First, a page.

All Outward Bound rock climbing and rappelling experiences are carefully supervised and employ safety systems aligned with national standards. During climbing days, students learn about rock climbing equipment, safety and etiquette, belaying and climbing rescue techniques. Encouraged and supported by their group, students push their perceived limits and expand their comfort zones in a safe, fun and non-competitive environment.
At one point during the expedition students are provided a secluded spot to reflect alone, with all the food, skills and supplies they need, and are monitored by staff throughout the experience to maintain safety. We call this part of course, Solo. The Solo experience provides an important break from the rigors of the expedition and gives students the opportunity to reflect on their Outward Bound experience. Many students use this reflection time to make decisions about their future, journal and enjoy the beauty of their surroundings unencumbered by the constant external stimulation of modern life. The duration of Solo depends on the course length and type, as well as the competency and preparedness of the student group. Students find that Solo provokes profound and powerful learning in a short period of time and often becomes one of the most memorable parts of their Outward Bound course.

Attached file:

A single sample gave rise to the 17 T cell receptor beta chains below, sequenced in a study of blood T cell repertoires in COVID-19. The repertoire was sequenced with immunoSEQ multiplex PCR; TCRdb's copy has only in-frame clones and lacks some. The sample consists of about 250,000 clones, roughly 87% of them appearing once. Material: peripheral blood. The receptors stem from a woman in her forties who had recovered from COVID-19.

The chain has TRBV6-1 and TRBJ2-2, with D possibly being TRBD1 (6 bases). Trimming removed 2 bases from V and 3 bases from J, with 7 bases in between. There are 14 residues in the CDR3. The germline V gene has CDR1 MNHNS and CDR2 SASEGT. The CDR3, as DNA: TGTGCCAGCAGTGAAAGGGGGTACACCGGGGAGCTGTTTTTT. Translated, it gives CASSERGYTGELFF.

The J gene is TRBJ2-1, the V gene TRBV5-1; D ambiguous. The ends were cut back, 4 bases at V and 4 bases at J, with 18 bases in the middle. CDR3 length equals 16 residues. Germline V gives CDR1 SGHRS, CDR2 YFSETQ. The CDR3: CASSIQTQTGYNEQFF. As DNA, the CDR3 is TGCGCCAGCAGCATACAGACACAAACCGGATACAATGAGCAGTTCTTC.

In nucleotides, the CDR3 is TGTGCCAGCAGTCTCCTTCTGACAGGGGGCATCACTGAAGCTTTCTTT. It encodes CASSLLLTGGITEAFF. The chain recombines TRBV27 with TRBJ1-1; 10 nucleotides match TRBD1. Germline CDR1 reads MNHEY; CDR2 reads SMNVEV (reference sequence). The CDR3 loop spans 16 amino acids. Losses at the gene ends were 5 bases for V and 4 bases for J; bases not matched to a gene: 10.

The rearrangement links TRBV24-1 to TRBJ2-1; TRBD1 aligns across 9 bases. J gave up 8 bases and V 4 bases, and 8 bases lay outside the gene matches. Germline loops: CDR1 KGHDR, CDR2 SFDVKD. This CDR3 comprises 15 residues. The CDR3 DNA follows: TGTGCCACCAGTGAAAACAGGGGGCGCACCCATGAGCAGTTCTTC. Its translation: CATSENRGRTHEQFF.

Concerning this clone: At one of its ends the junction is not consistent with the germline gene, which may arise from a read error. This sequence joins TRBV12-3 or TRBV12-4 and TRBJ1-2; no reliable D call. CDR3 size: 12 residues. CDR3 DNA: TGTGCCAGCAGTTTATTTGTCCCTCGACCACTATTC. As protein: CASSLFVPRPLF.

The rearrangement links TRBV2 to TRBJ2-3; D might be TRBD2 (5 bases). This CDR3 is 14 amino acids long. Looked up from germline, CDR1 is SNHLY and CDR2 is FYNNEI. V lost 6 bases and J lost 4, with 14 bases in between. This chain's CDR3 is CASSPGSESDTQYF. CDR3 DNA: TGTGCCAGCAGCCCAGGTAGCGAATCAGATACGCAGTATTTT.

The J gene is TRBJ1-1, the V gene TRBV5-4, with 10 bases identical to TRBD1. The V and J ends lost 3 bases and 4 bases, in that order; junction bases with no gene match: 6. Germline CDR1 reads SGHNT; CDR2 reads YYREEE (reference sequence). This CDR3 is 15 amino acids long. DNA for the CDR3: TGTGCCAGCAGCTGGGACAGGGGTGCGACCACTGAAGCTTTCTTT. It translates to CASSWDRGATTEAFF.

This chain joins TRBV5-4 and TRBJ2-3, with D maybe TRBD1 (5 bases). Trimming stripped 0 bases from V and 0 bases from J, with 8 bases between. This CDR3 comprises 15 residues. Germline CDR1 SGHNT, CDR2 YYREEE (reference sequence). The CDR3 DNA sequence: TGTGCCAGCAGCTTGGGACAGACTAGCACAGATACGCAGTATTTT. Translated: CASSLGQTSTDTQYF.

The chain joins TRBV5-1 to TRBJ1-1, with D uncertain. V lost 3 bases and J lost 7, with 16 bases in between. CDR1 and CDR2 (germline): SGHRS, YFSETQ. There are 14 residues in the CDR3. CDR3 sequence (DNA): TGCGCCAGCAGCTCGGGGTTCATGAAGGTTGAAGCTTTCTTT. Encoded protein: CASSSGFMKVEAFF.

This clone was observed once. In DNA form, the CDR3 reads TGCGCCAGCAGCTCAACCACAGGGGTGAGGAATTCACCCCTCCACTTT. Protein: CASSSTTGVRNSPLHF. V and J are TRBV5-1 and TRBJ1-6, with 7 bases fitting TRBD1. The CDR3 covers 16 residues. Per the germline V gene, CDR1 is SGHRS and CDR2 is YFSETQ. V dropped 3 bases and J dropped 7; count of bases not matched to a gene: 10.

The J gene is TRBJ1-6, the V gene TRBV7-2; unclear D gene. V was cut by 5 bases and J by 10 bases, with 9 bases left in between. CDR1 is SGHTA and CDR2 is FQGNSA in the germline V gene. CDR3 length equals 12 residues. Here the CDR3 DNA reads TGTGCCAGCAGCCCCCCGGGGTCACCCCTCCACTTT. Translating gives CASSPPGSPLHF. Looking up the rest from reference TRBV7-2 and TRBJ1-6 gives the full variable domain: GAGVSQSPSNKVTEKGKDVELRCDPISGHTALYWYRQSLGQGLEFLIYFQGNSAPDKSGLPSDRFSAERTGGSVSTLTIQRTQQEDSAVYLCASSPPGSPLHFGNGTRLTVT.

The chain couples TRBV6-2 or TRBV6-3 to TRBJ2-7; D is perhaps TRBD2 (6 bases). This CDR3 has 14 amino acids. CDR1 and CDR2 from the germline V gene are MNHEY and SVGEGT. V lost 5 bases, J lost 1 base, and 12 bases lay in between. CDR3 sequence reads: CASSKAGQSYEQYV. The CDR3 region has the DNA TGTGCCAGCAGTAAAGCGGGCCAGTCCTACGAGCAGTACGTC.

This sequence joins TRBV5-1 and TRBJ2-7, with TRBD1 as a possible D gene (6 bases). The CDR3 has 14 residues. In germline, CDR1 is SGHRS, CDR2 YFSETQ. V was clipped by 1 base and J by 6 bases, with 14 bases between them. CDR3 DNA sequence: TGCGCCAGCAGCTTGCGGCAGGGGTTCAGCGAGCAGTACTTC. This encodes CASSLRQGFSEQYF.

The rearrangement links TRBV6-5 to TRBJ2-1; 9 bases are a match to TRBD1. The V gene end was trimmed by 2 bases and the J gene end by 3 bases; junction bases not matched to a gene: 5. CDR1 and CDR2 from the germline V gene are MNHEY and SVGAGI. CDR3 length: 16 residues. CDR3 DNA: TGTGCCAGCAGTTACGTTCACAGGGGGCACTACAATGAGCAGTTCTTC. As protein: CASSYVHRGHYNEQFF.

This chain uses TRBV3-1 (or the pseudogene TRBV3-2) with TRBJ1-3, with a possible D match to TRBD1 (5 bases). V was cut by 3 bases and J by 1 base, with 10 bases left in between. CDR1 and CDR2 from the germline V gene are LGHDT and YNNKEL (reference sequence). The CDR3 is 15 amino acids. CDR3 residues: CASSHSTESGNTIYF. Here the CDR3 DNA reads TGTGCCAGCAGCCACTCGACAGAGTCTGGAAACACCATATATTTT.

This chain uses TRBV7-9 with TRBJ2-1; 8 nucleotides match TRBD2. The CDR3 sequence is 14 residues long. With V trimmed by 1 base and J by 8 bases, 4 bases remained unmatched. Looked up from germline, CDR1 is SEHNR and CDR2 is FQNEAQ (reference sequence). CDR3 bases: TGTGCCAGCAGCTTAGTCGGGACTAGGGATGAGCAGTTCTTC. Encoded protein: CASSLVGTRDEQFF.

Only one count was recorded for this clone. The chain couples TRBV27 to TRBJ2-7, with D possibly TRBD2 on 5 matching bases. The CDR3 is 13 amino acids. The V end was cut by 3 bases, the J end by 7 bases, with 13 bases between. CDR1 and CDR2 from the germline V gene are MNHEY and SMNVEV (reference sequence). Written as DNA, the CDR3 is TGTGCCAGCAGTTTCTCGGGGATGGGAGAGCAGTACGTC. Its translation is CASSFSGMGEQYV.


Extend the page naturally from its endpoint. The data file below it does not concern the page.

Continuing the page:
Service is a cornerstone of every Outward Bound experience. From the seemingly small, daily acts of service to the environment and the expedition team to the post-expedition service-learning projects, students have ample opportunities to experience the value of giving back to the larger community. On the expedition, students are encouraged to practice environmental stewardship in the form of Recreate Responsibly ethics. Students also practice regular acts of service for their team including preparing and serving meals, helping others put on or take off packs, or setting up shelters for the entire team. After the expedition, students participate in two days of organized service to the community. These projects are designed to offer as much interaction with local communities as possible, as a way of exchanging cultural awareness and fostering a sense of connection to the larger world. The specific type of service project depends upon the structure of the course as well as local needs and opportunities. Service projects could include helping in a border town or working to improve a local wilderness area.